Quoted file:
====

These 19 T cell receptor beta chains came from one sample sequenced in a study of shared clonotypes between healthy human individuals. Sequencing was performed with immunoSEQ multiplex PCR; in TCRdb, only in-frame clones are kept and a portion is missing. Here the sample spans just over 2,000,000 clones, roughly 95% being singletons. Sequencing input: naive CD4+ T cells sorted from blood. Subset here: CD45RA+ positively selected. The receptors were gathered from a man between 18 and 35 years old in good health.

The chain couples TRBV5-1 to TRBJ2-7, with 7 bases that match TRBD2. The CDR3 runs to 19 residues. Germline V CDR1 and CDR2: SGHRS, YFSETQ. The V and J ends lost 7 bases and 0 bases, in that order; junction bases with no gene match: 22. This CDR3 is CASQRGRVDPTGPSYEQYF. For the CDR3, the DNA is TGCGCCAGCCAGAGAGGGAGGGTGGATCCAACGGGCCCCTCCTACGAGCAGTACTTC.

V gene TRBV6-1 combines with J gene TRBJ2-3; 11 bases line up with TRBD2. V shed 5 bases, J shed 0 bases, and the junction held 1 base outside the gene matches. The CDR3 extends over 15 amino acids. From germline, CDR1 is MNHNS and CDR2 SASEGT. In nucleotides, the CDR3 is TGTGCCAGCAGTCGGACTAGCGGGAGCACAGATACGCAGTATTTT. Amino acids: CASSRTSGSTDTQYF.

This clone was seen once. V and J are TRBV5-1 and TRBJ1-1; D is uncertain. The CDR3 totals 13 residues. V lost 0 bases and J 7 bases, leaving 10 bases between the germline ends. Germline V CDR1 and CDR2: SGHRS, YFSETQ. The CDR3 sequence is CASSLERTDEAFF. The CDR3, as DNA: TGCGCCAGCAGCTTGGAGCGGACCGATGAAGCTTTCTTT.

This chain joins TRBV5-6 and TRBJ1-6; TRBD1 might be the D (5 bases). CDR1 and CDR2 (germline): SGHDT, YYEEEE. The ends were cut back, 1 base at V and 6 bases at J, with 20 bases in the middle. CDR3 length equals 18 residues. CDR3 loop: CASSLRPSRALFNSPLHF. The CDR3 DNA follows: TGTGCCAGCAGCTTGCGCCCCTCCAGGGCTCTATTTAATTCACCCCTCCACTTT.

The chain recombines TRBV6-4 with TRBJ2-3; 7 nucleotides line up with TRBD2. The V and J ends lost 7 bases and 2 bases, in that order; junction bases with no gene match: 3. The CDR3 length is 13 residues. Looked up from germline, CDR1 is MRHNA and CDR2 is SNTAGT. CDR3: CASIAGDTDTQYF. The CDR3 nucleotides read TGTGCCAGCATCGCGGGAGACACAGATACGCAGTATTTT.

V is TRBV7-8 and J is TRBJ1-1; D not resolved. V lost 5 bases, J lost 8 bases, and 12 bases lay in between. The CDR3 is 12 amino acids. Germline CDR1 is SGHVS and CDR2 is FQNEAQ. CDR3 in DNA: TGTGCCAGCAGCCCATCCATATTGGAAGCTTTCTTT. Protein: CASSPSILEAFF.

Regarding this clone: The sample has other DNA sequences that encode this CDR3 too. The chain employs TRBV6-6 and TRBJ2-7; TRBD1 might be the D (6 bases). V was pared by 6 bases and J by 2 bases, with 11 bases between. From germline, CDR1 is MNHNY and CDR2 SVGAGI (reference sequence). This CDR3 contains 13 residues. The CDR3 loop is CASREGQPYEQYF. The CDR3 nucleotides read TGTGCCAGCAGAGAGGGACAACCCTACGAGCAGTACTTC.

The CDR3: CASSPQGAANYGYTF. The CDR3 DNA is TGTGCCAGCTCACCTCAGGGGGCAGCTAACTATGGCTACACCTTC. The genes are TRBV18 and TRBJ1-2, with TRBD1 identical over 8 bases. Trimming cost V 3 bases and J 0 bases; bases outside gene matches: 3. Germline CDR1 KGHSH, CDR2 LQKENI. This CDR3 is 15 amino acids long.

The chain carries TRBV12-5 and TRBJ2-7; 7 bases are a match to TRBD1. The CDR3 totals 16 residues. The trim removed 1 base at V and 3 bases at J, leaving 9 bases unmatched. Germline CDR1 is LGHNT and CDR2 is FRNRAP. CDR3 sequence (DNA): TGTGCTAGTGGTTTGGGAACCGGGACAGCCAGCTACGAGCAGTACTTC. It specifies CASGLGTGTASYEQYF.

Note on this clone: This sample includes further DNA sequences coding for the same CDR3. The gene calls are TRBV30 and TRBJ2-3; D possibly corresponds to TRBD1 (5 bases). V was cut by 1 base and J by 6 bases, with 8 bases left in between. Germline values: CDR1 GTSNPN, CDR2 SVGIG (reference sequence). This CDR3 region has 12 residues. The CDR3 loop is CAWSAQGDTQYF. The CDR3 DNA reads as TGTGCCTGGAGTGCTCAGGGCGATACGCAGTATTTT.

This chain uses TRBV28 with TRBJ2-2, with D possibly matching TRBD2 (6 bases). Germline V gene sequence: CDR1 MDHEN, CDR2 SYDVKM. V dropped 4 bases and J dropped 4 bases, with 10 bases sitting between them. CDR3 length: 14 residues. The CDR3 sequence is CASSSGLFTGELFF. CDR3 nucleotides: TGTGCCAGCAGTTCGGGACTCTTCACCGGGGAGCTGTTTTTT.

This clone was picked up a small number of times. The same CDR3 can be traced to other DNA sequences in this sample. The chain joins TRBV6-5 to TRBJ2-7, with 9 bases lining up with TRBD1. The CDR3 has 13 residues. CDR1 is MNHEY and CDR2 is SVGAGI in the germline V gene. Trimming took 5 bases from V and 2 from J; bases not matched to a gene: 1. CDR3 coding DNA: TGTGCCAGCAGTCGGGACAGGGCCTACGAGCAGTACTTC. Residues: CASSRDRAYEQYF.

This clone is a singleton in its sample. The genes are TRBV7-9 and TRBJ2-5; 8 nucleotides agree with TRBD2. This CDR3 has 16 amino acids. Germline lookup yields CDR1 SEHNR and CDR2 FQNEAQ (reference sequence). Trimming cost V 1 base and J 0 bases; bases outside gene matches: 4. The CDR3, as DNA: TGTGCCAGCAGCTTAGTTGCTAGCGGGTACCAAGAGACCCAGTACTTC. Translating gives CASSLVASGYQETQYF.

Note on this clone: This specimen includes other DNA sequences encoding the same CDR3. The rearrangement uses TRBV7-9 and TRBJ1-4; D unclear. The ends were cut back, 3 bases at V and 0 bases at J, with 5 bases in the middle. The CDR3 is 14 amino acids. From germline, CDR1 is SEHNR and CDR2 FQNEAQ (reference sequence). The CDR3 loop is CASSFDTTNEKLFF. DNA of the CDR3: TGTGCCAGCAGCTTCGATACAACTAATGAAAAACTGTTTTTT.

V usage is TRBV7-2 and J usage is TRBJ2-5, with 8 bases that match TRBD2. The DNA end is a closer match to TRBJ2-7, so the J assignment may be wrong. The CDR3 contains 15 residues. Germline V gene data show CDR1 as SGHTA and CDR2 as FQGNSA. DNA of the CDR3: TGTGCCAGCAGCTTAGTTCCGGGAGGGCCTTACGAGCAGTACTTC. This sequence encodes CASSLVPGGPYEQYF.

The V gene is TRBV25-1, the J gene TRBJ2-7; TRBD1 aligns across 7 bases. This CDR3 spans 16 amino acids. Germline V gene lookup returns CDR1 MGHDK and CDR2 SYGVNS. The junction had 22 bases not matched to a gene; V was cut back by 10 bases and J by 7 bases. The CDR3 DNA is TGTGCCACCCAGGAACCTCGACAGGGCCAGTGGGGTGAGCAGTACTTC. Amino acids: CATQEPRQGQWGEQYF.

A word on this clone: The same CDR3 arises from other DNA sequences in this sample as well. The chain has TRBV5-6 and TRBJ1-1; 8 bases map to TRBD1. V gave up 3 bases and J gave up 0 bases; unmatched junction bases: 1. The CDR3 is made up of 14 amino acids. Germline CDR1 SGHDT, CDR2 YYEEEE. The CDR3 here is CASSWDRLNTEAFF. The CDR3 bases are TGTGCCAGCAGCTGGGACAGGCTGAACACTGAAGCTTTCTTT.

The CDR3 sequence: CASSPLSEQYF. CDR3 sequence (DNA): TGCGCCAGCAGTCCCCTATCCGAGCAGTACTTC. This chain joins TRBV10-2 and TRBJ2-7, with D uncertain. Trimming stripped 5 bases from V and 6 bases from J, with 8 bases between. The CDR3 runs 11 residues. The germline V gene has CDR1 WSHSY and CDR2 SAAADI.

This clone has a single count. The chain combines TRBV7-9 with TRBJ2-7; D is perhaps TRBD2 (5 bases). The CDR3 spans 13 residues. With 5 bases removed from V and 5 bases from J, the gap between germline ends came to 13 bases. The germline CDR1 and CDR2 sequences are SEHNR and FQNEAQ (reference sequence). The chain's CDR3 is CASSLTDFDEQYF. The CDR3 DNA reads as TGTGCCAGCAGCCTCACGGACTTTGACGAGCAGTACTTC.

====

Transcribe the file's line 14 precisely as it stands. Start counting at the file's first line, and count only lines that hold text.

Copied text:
This clone is a singleton in its sample. The genes are TRBV7-9 and TRBJ2-5; 8 nucleotides agree with TRBD2. This CDR3 has 16 amino acids. Germline lookup yields CDR1 SEHNR and CDR2 FQNEAQ (reference sequence). Trimming cost V 1 base and J 0 bases; bases outside gene matches: 4. The CDR3, as DNA: TGTGCCAGCAGCTTAGTTGCTAGCGGGTACCAAGAGACCCAGTACTTC. Translating gives CASSLVASGYQETQYF.